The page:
The Vancouver Canucks are such a fantastic show these days, even Prime Minister Stephen Harper stopped by for a first-hand look Monday.
Either that, or an election is coming.
The prime minister picked a good night, though.
The Canucks scored three first-period goals in juggernaut fashion, and held on for a 4-2 victory over the visiting Minnesota Wild. It was their sixth consecutive win, and it made them the first NHL team to eclipse the 100-point plateau.
Vancouver now has 101 points, 10 better than the second-place Philadelphia Flyers. In election terms, that's a landslide.
Harper looked impressed as he watched alongside Canucks legend Trevor Linden. The two shared a bag of popcorn, and one Canuck fan even reached over the PM to ask for Linden's autograph.
That ignited a string of visitors to their aisle seats in Section 106 of Rogers Arena, and Harper posed for photographs through both intermissions.
Though the first fan's presence caught many by surprise, it was old news for Canucks head coach Alain Vigneault. The coach, who was raised across the Ottawa River from 24 Sussex Drive, has a friend among Harper's security detail.
"I knew it before anybody," Vigneault said of the visit.
Perhaps Vigneault's friend can shield defenceman Sami Salo until the playoffs start. The oft-injured defenceman left the game in the first period after taking a Kyle Brodziak slap shot off the left forearm and elbow.
Vigneault said that Salo did not break anything, but that the area felt numb. Salo will be re-evaluated Tuesday, and Vancouver may need to recall a defenceman by Wednesday for a home game against the Colorado Avalanche. The team is not carrying an extra rearguard on the NHL roster.
Ryan Kesler scored twice, including one into an empty net, and has 36 goals on the season. Daniel Sedin notched his team-leading 38th goal of the year, and leads Steven Stamkos of the Tampa Bay Lightning by four points in the NHL scoring race, while Manny Malhotra and Mikael Samuelsson had two assists apiece.
On most nights, a three-goal lead would mean game over against the Canucks, but the Wild got within a goal in the third period, and might have pulled even had it converted on its six power-play attempts.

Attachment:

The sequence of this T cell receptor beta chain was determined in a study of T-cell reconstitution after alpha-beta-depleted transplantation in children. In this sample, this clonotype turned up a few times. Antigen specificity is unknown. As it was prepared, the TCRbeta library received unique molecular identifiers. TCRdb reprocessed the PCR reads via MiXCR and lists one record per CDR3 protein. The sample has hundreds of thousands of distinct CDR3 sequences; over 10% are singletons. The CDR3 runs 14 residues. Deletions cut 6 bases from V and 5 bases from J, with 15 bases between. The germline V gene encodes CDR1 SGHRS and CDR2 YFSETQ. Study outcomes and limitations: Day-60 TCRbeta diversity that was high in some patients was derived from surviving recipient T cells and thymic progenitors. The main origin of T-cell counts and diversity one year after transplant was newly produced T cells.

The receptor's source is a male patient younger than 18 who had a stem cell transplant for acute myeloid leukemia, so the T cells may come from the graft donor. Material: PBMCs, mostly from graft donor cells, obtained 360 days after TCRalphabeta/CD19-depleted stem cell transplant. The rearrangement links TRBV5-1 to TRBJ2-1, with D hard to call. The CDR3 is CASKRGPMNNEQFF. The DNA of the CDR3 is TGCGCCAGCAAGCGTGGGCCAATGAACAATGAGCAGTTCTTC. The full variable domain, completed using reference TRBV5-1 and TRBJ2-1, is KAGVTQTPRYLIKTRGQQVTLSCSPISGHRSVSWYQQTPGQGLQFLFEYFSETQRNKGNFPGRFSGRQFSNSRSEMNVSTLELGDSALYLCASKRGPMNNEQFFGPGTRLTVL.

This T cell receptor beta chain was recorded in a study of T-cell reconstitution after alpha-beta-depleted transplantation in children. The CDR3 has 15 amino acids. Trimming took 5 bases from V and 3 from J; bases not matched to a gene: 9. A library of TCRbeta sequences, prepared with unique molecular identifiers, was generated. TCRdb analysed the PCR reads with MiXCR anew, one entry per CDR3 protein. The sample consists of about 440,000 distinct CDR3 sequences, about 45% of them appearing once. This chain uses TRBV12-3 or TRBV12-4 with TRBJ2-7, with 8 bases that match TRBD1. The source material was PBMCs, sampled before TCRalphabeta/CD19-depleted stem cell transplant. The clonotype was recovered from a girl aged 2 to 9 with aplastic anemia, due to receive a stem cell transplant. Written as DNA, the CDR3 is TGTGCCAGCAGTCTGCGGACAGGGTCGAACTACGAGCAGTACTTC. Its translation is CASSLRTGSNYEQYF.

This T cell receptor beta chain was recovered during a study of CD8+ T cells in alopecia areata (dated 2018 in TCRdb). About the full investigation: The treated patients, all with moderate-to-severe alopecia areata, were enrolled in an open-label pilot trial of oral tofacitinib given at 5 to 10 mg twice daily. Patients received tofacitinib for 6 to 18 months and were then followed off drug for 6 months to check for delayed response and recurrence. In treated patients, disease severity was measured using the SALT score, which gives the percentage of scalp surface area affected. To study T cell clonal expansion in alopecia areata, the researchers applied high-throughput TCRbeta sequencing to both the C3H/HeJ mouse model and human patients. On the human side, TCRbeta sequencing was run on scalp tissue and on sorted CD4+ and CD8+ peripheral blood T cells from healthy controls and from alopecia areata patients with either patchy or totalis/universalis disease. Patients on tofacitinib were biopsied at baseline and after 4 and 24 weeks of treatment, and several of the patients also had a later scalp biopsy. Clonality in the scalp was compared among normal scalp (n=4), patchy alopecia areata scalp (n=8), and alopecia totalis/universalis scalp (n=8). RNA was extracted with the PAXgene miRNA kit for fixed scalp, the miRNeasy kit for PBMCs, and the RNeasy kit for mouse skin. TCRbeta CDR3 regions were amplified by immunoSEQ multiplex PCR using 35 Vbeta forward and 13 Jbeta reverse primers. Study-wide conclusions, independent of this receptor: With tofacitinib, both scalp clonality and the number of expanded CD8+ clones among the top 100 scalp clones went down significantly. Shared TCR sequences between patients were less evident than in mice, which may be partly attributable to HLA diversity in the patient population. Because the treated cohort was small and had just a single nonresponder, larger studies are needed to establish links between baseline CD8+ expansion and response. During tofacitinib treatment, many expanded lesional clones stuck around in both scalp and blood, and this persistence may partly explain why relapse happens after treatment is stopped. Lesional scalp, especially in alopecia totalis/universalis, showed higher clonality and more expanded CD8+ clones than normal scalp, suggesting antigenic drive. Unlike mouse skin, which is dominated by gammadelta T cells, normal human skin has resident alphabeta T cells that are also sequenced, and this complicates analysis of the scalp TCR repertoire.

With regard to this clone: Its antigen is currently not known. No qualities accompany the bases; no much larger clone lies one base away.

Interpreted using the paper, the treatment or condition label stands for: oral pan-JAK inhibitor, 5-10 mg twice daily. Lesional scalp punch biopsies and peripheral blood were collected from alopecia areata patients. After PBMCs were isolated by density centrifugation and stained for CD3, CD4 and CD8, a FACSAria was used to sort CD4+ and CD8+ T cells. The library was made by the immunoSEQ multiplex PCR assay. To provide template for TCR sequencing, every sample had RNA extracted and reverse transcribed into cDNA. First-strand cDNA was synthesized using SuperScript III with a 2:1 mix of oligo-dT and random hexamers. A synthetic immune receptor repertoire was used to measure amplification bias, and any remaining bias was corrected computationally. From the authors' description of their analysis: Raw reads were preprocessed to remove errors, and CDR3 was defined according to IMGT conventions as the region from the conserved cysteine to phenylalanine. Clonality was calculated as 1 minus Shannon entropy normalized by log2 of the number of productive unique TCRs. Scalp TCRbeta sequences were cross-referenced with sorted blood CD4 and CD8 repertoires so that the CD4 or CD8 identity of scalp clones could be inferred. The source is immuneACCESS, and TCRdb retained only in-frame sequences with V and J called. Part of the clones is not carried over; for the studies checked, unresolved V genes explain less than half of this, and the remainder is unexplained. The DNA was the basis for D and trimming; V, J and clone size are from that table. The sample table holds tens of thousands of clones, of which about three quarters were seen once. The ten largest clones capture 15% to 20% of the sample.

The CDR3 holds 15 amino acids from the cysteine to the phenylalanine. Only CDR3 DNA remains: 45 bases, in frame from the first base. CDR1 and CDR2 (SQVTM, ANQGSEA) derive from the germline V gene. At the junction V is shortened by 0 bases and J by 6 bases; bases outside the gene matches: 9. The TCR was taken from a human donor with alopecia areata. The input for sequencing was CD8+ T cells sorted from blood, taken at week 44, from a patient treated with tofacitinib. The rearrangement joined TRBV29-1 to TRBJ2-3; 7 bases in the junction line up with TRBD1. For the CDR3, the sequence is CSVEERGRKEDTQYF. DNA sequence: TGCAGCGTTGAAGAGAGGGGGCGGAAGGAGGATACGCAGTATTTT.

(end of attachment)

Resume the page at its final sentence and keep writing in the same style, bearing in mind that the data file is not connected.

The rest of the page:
"We stopped playing a little bit when we were up 3-0," captain Henrik Sedin said.
Vancouver scored on both its man-advantage situations, but the visitors squandered two five-on-three advantages in the middle frame - one lasted six seconds - and two traditional power plays in the final six minutes.
Both Canucks man-advantage goals were scored with Wild defenceman Clayton Stoner in the penalty box. The Port McNeill, B.C. native has become a regular this season at age 26, and was returning from a three-game absence because of a lower-body injury.
Wild captain Mikko Koivu was also returning from injury, amid questions that his broken index finger would hamper his ability to shoot the puck. Koivu, however, had a goal and an assist. So did noted Canuck-killer Andrew Brunette.
"We knew they were going to have a push," said Canucks goaltender Roberto Luongo, who made 33 saves. "They're obviously in desperation mode."
Minnesota remains in 11th place of the Western Conference, four points out of a playoff spot.
They scored three times in the opening 15 minutes, and rode momentum thanks to a soft goal just two minutes into the contest. Raffi Torres put a weak wrist shot on Niklas Backstrom and beat the Wild goalie. Later in the first, Daniel Sedin notched his 38th goal on the power play, and Ryan Kesler followed with his 35th, which also came with the man-advantage. Both times, Port McNeill, B.C., native Clayton Stoner was in the penalty box. Not a good homecoming for a defenceman who has become a regular for the Wild this season. Roberto Luongo made 19 saves in the Canucks net, while the Sedins extended their points-scoring streaks to six games. Kesler scored into the empty net for his third goal in the past two games.
The Wild are hanging on the outskirts of the Western Conference playoff race, and Monday's result will not help. Minnesota began the evening in 11th place, four points back of the eighth-place Calgary Flames, who hold down the final postseason berth. Minnesota lost ground to the Chicago Blackhawks, who leapt from seventh- to fourth-place with a 6-3 victory over the San Jose Sharks. But there is hope, mostly in the form of first-line centre Mikko Koivu (broken finger), who returned from an 11-game absence Monday. Koivu was expected to be hampered by his still-healing digit, but had two points, including a goal five minutes into the third period that cut Vancouver's lead to 3-2. Andrew Brunette scored Minnesota's first goal and also had a two-point game.
Oft-injured defenceman Sami Salo, playing his 16th game after returning from off-season heel surgery, left the game late in the first period. He took a Kyle Brodziak slap shot off the left elbow and was in noticeable pain upon skating to the bench. Salo did not return. The Canucks are not carrying any spare defencemen, although Kevin Bieksa (foot fracture) might be able to return later this week. If Salo is seriously injured, Vancouver will need a blueliner for Wednesday's home game against the Colorado Avalanche. Winger Tanner Glass (upper body) missed a second consecutive game.
Harold Snepsts, the industrious defenceman from Vancouver's era of hideous yellow sweaters, was honoured in a pregame ceremony celebrating the team's 40th anniversary season. Snepsts, who played 12 of his 17 NHL seasons in Vancouver, became the fourth member of the club's new Ring of Honour. He joined inaugural captain Orland Kurtenbach, goalie Kirk McLean, and forward Thomas Gradin. Snepsts (sans mustache) works as a Canucks scout, and elongated chants of his first name, a tradition at the old Pacific Coliseum, were heard upon his introduction.